Walter Kirn calls Cormac McCarthy’s novel “sinister high hokum” but praises the skill with which it’s executed. He also has a neat analysis of the gender divisions:

At times, the whole novel borders on caricature, so unremittingly hard-boiled that it threatens to turn to steam. The streamlined, barely punctuated sentences delineate the grisly action — from running gun battles on small-town Main Streets to the agonized bandaging of bullet wounds in obscure motel rooms — in the point-by-point manner of a technical manual, enumerating every muzzle blast and diagraming every ambush as though violence were a dry industrial process. The characters’ states of mind rate little commentary and are completely dissolved in their behavior, which consists of fleeing and fighting and little else. The women involved are on hand to cower, grieve and plead for explanations of the mayhem that the men who’ve unleashed it decline to give them, partly out of old-school chivalry but mostly because they don’t have any answers. All the men have is momentum and loaded weapons, which seem to fire of their own volition, since that’s what loaded weapons like to do.

Perhaps one of the arguments in favour of this kind of film violence is the detailed examination of the consequences. Once the chase is underway there won’t be a resolution until the bloody end (or even then). But a counter-argument revolves around the two-dimensional nature of Chigurh. “You don’t have to do this” is what many of the victims say to Chigurh who is unmoved and kills them anyway. He is the “ultimate bad-ass”, the “devil incarnate”, a ghost, a cipher, a homicidal lunatic, a psychotic serial killer. What makes him so powerful is that he is a two-dimensional screen for our projections of seemingly-unstoppable, calmly-determined evil. He has a primitive morality: life or death is decided by Fate and the toss of a coin.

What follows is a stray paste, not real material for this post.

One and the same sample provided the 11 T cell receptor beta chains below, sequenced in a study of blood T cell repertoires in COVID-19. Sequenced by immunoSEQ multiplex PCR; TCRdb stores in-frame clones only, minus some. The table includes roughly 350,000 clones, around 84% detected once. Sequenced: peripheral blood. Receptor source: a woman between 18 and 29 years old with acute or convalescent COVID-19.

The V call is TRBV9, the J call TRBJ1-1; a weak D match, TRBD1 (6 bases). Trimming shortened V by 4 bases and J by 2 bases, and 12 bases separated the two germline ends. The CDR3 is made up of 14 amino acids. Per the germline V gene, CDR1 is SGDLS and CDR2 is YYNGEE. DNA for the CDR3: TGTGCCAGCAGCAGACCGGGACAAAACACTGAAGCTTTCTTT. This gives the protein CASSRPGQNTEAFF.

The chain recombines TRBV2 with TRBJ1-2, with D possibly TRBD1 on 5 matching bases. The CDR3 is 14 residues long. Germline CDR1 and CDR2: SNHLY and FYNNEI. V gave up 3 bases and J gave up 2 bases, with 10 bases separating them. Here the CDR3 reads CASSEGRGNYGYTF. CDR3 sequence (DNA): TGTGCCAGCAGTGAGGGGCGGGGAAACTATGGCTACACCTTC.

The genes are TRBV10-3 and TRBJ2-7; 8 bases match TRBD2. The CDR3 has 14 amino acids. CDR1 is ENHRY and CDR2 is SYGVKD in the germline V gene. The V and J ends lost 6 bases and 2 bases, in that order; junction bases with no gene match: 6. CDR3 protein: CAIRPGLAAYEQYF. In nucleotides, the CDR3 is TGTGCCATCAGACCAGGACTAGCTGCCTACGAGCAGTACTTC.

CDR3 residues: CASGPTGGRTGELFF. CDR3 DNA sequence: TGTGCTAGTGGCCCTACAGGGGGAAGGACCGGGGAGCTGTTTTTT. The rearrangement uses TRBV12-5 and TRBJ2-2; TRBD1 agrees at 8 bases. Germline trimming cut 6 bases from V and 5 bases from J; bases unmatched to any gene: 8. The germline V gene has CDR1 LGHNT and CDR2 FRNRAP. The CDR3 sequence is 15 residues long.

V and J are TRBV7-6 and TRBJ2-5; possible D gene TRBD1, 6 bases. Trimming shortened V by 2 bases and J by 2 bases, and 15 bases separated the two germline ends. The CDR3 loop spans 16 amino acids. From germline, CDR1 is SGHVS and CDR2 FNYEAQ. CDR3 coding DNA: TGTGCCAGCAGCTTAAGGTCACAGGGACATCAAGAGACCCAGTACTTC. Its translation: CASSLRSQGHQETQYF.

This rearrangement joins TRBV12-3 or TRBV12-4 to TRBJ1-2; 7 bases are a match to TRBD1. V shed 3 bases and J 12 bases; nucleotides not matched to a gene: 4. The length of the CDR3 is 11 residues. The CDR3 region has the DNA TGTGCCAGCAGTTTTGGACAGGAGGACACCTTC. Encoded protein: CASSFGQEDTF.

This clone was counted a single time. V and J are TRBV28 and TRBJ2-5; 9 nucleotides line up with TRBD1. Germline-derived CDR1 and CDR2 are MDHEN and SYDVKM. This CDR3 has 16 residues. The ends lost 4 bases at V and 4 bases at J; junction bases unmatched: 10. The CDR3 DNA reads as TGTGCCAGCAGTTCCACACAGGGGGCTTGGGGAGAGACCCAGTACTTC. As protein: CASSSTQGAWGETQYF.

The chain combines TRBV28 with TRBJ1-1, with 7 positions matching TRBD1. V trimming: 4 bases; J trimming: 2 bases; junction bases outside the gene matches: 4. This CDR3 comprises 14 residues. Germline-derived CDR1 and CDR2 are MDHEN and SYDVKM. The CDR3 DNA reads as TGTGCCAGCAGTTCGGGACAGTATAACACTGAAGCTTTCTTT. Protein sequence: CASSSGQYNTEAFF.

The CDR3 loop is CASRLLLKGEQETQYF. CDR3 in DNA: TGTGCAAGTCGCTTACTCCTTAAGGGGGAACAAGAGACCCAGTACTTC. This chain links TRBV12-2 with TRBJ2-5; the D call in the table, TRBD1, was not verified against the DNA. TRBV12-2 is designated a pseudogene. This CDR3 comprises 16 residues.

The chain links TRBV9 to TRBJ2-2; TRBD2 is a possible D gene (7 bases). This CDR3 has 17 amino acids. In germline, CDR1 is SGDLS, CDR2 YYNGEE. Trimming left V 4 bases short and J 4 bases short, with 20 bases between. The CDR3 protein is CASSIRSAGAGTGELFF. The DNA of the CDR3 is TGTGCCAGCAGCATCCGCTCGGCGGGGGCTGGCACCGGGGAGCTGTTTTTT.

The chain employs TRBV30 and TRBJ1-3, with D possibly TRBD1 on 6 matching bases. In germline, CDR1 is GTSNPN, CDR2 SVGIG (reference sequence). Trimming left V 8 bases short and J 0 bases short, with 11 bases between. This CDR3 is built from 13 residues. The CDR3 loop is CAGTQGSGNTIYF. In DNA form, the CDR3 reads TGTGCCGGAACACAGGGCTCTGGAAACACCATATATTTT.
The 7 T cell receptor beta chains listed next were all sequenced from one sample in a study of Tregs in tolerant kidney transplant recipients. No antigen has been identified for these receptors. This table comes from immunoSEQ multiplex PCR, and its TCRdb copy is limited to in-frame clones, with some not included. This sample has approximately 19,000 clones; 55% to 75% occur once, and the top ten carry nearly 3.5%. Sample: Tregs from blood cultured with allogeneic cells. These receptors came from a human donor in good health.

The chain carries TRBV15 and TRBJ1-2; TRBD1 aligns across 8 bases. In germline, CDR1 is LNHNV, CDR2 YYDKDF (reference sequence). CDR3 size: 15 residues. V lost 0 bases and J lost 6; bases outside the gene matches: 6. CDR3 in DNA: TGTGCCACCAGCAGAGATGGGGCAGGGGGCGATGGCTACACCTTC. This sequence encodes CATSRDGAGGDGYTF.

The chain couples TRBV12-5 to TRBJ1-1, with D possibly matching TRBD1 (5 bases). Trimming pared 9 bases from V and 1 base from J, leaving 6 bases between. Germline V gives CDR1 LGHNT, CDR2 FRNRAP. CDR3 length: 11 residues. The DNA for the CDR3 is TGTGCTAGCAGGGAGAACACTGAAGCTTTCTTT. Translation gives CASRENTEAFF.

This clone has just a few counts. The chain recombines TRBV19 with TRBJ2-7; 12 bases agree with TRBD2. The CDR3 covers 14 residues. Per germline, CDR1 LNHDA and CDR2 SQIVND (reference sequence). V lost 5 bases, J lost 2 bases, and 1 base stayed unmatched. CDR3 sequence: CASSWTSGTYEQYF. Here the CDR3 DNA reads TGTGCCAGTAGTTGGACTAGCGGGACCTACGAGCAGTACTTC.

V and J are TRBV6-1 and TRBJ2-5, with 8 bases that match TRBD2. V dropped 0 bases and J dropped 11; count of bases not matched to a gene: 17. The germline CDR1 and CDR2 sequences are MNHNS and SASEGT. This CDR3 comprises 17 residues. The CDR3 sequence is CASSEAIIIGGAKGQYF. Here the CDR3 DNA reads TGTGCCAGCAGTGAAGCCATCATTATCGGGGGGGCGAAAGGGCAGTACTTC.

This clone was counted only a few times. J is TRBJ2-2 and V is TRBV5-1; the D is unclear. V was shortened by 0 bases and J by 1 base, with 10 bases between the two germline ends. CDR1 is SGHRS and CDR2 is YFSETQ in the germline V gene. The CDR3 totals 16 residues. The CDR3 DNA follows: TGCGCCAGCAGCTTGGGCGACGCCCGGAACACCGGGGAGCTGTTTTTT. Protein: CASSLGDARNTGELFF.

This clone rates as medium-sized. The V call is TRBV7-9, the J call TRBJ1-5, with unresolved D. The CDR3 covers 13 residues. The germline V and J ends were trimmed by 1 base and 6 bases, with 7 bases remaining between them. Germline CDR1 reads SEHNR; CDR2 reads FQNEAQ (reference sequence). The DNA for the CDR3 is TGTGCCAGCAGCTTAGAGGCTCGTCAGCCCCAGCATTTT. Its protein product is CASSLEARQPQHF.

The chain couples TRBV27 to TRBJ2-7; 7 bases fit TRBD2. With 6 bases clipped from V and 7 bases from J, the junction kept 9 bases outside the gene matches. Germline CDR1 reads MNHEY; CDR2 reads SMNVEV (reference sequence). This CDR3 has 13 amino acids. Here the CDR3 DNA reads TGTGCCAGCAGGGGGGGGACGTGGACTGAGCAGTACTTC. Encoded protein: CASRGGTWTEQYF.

But if Chigurh were a client on the couch, there’d be nothing to work with. He’s pure evil but he has no history, no family, nothing which serves to explain his behaviour other than his otherness and his bad haircut. One of his defining attributes is that he has no sense of humour and shows little or no emotion of any kind. He’s a feeling-less robotic killer with an iron determination. “You can’t stop what’s coming,” says Woody Harrelson’s character, who also compares him to the Bubonic plague.

As a viewer I want to say, Wait, Stop, even so-called psychopaths have feelings of some kind. Conveniently, Chigurh is an outsider, he’s different in some way. Put him in a turban and there’d be a massive outcry but the outsider-ness here is not that much different (with the obvious disparity being that Spaniards don’t take the character of Anton Chigurh personally).

In terms of the psychology of violence, there are no easy lessons to be had from No Country. But from a cinematic point of view, it was, well, fun. The Coen brothers are masters of their sandbox and give them a dark comedy and they will insinuate their way into your consciousness with a haunting thriller.

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8 Responses to No Country for Old Men (Coen Brothers, 2007)

  1. Rick Boyer says:

    I finally decided to write a comment on your blog. I just wanted to say good job. I really enjoy reading your posts.

  2. Emily Barton says:

    Wonderful thoughts and analysis here. I haven’t seen the movie (not quite sure whether or not I’m scared away by the violence. Violence in movies, like amusement park rides, seems to becoming more and more of a technique directors and producers use in a competitive way: they want violence? Well, let’s see if they can handle THIS), but I like the way you point out the one-dimensional, evil nature of this psychopath. Yes, I imagine someone so “other” and so evil would be scary, but in real life, what’s most scary about psychopathic killers is that, to most of us, they don’t seem so very different.